There is plenty to celebrate in the fight against HIV/Aids in Uganda, but there are significant worries and much more work to be done too.
As the World Aids day was commemorated yesterday, Uganda Aids Commission shared some of the latest statistics that speak to this paradox. The total number of new HIV infections has reduced from about 140,000 in 2011 to 83,000 in 2015.
The number of people on anti-retroviral therapy (ARVs) has increased from 329,000 in 2011 to 874,000 in 2016. Fewer people are dying of Aids-related illnesses and those infected are living longer.
Perhaps the most significant success in the fight against HIV/Aids to date has been registered in mother-to-child transmission. The number of babies infected with HIV has dropped from 28,000 in 2011 to 3,500 by the end of 2015, representing 86 per cent reduction!
Notwithstanding these successes, significant challenges stand in the way to an HIV-free Uganda. About 1.4 million Ugandans are living with HIV, and there are 83,265 new infections every year. This sobering reality puts the much-acclaimed achievements in their proper context.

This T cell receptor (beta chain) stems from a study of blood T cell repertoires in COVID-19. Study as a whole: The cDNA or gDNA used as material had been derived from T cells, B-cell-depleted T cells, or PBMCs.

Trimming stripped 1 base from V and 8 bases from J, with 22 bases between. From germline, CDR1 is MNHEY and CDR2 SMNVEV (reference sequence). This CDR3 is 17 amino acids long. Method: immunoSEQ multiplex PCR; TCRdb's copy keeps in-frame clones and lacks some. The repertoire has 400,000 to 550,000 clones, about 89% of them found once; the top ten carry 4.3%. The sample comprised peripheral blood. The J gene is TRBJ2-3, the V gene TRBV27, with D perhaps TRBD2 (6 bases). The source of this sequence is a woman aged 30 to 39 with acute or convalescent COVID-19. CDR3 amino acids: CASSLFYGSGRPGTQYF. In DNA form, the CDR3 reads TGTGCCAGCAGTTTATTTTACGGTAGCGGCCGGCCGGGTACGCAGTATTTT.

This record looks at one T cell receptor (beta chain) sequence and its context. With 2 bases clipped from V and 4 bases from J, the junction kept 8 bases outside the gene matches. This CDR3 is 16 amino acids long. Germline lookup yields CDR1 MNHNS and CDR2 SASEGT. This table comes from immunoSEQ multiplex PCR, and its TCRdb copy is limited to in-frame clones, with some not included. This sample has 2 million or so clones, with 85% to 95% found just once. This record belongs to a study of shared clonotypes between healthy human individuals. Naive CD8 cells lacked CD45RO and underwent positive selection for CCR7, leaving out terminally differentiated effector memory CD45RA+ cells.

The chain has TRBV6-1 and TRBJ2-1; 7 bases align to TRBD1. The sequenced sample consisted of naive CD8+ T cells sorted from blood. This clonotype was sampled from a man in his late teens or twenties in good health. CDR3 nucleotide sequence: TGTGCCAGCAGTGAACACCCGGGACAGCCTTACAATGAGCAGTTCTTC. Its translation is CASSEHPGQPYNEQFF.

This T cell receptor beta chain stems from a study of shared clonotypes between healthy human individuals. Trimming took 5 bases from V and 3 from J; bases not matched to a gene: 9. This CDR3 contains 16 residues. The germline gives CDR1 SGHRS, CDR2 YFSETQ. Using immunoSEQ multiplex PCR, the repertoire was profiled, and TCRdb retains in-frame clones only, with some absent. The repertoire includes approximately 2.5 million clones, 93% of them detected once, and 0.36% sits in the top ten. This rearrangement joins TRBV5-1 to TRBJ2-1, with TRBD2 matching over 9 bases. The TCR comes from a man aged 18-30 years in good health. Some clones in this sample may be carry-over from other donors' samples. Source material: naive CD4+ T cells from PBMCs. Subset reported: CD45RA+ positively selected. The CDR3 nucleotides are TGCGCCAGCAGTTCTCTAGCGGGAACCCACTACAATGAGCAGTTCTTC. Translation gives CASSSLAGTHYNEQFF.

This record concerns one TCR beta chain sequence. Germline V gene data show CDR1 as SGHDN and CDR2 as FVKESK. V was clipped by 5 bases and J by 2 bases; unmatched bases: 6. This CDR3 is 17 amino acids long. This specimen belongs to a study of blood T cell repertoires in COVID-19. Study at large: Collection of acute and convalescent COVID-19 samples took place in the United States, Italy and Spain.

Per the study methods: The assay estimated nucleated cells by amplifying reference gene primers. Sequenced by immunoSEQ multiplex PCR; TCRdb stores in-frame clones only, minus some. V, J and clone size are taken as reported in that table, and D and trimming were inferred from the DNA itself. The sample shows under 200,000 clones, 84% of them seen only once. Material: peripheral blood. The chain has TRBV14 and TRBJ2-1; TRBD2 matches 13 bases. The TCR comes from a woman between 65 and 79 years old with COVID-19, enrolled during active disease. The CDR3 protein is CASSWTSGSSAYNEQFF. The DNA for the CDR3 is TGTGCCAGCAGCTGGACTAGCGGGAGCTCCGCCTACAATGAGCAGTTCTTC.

Turning the situation around is complicated by the fact that only 55 per cent of Ugandans have ever tested for HIV. More than 40 per cent of persons eligible for antiretroviral treatment (ARVs) are not accessing the life-saving drugs.
Perhaps the most worrying indicator is the rising infections amongst young people, especially adolescents and young women aged 15 to 24.
Education and outreach programs should be aggressively undertaken, particularly in schools, targeting this category. In the 1990s, older people were jolted into fearing HIV/Aids through a combination of consistently getting bombarded with information about it and seeing friends and relatives succumb to the pandemic in the most painful ways.
Today, the message is no longer persistent and it’s not as blunt as it used to be. Besides, with antiretroviral treatment and improvements in the management of the pandemic, not many young people have seen the real face of HIV/Aids, and hence the tendency to let their guard down.
One of the targets of the United Nations-backed Sustainable Development Goals is ending HIV/Aids by 2030. This can be achieved if, in keeping with this year’s theme, we join hands to scale up HIV prevention. It begins with everyone testing for the virus.